Surveys and abundance
Since 1978 the International Whaling Commission has been counting whales in the Southern Ocean for management and conservation purposes with a particular focus on Antarctic minke whales. Each year ships survey about one tenth of the Southern Ocean up to the edge of the pack ice thus obtaining an estimate of the abundance of minke whales around Antarctica once every ten years.
Surveys over the past two decades suggest that there has been a significant decline in minke whale abundance but debate remains over whether the decline is genuine or an artifact of the survey technique. One theory is that changes in the ice-edge boundary each year, and changes in the number of minke whales present within the pack ice could be responsible for the changes in the number of whales seen in the open water. In other words, could more minke whales be hiding within the hundreds of kilometres of pack ice (and open areas within the pack ice), where the ships cannot search?
Unstrengthened ships cannot penetrate the ice and the noise of ice-breakers would affect the distribution of whales – this problem led to the idea that perhaps the best way to study minke whales in ice is from the air!
To test the theory, the Australian Antarctic Division started an aerial survey program to study the minke whales in the pack ice and their use of various pack-ice habitats. The platform selected for the survey was a CASA 212-400, a twin turboprop military transport aircraft, which can accommodate a team of four observers and a flight leader; known informally as 'Team Minke'. High-definition video cameras, a high-resolution digital stills camera and an infrared camera were installed in the base of the aircraft to detect whales hidden from view and to collect data on pack-ice habitat.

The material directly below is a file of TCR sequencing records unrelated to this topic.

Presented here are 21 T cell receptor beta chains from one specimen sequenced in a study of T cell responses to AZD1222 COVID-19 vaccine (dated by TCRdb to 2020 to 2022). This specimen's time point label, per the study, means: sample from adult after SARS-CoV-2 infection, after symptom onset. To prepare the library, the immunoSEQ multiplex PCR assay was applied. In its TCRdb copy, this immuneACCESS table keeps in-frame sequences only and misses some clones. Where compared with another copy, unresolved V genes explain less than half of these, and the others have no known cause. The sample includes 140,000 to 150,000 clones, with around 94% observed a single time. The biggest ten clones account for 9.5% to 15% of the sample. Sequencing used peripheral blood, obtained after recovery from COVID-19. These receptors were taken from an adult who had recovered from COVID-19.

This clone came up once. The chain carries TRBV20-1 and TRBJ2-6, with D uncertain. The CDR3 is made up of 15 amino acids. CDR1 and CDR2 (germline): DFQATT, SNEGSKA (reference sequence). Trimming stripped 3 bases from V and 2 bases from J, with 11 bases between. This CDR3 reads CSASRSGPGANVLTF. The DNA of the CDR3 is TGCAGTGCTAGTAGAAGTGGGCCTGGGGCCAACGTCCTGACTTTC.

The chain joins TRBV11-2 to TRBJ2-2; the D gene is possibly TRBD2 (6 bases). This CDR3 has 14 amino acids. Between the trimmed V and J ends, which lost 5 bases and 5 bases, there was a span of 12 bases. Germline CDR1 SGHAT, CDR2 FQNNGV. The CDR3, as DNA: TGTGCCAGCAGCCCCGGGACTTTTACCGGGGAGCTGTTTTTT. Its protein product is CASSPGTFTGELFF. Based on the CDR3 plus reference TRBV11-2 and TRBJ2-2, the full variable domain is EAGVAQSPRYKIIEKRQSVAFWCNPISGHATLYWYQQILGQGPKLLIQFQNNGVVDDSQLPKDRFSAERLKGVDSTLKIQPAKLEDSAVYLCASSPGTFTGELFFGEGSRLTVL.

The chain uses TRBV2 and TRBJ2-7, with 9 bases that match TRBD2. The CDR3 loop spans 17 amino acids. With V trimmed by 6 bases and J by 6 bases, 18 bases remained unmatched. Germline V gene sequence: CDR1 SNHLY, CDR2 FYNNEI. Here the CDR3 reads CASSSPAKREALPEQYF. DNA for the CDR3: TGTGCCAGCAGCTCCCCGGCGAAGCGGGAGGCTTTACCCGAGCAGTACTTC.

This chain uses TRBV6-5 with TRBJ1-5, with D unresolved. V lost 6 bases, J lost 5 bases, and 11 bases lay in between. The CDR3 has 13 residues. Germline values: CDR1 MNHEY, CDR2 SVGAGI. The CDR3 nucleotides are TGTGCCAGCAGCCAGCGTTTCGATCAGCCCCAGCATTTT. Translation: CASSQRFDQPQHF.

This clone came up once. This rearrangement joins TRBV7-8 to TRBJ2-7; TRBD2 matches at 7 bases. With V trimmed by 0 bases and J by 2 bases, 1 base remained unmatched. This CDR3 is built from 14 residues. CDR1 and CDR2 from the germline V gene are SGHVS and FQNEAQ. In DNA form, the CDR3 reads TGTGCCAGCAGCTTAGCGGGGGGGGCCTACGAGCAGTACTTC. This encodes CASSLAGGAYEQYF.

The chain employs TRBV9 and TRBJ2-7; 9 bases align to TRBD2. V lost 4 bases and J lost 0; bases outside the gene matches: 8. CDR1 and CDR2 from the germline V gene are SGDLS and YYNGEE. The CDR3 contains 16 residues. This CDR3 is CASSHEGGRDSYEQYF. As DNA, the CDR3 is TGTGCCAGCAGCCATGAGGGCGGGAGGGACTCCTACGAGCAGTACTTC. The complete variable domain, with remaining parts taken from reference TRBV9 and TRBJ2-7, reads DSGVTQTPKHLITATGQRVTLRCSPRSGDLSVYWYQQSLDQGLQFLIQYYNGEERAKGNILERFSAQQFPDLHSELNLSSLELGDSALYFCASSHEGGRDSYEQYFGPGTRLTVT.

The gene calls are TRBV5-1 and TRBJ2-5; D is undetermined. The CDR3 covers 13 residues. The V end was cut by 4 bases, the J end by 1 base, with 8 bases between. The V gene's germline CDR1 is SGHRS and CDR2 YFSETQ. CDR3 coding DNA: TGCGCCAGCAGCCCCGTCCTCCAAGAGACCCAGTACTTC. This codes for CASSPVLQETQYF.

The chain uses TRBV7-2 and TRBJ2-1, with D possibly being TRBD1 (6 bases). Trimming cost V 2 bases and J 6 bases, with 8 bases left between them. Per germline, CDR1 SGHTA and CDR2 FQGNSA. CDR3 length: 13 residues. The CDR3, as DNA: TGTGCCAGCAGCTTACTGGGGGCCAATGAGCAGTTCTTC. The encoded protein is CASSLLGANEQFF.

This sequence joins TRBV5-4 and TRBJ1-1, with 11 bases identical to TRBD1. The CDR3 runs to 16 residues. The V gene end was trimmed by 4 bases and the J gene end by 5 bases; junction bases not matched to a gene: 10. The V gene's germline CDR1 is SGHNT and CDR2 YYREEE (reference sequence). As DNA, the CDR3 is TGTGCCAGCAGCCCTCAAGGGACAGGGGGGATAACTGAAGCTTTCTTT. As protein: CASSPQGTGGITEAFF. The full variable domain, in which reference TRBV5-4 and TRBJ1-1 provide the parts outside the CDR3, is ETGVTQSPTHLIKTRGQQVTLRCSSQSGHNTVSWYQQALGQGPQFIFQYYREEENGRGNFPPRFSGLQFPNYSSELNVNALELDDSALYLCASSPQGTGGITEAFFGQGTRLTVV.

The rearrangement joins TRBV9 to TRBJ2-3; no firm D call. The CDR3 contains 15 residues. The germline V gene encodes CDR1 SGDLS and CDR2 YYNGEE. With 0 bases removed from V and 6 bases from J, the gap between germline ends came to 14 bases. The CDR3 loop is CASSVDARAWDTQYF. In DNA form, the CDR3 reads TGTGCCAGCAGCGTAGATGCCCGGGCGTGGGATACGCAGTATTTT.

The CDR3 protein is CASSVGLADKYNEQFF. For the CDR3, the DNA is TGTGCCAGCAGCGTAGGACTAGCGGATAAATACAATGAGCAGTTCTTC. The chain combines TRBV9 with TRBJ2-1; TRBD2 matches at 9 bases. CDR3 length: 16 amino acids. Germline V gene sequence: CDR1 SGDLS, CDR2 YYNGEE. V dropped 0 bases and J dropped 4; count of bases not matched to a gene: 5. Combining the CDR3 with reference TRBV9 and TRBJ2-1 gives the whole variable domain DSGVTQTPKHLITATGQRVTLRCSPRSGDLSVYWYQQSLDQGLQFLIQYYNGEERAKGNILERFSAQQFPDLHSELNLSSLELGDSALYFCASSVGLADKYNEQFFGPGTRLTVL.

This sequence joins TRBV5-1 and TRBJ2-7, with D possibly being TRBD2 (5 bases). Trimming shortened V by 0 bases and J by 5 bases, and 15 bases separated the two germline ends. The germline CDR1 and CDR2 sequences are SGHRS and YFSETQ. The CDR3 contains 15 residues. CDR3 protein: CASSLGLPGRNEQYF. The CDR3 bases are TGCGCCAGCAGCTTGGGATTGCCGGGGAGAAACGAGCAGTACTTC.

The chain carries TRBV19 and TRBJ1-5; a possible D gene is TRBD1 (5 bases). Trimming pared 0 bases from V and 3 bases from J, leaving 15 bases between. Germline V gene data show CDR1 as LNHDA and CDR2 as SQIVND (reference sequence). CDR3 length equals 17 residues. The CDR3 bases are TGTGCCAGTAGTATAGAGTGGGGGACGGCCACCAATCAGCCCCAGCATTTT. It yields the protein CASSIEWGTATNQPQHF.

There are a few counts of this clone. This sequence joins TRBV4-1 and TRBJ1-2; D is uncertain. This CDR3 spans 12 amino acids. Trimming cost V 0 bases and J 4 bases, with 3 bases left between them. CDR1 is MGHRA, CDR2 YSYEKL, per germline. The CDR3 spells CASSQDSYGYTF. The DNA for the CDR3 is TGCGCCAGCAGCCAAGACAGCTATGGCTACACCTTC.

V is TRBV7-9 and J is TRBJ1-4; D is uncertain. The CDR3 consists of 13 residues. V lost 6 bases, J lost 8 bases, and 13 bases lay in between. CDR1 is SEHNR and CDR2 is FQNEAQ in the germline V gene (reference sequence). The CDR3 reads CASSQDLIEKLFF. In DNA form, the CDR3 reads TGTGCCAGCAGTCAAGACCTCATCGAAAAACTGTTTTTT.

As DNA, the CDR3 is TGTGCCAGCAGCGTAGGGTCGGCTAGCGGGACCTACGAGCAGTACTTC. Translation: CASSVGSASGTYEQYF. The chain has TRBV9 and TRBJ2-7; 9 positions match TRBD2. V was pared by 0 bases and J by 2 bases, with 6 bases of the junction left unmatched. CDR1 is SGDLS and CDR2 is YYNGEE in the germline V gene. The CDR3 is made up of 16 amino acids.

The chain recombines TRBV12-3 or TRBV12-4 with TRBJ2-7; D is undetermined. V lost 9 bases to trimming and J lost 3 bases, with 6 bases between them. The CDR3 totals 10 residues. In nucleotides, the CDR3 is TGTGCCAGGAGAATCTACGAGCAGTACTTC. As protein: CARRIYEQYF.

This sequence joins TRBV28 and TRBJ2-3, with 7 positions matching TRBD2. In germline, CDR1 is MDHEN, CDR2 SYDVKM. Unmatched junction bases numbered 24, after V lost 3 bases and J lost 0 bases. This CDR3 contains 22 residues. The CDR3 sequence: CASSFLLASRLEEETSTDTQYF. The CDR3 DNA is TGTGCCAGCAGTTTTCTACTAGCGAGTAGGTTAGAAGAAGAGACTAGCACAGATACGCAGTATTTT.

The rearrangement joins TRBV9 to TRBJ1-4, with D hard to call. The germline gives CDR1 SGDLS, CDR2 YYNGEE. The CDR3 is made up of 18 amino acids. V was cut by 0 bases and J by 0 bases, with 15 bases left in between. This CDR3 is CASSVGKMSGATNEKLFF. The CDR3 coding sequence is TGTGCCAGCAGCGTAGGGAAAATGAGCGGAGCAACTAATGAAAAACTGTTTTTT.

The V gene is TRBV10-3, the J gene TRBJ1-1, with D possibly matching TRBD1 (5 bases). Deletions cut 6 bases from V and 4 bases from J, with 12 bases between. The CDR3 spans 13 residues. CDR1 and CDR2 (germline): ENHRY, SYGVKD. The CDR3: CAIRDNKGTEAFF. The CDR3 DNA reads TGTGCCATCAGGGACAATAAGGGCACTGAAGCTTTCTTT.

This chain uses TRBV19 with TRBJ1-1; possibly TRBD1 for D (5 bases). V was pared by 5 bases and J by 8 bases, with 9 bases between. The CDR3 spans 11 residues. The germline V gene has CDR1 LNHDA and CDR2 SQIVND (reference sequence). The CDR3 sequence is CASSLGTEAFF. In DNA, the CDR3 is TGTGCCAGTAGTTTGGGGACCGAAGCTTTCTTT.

The aerial survey program has been running now for two summer seasons. The 2007/08 season tested the concept of flying aerial surveys using the CASA-212 aircraft from an Australian Antarctic station. In the second season (2008/09) a full survey was conducted over Vincennes Bay near Casey station in eastern Antarctica (66º 17′ S 110º 32′ E). During this survey many whales were seen by the observers and detected with the various cameras.
The CASA-212s have proved to be a suitable platform for surveys of minke whales in Antarctic pack ice in addition to their main role as transport for people and cargo between Australian Antarctic stations.
We are now confident that our new approach will assist in improving our ability to estimate the true abundance of minke whales around Antarctica.
This research is led by Natalie Kelly, David Peel and Mark Bravington.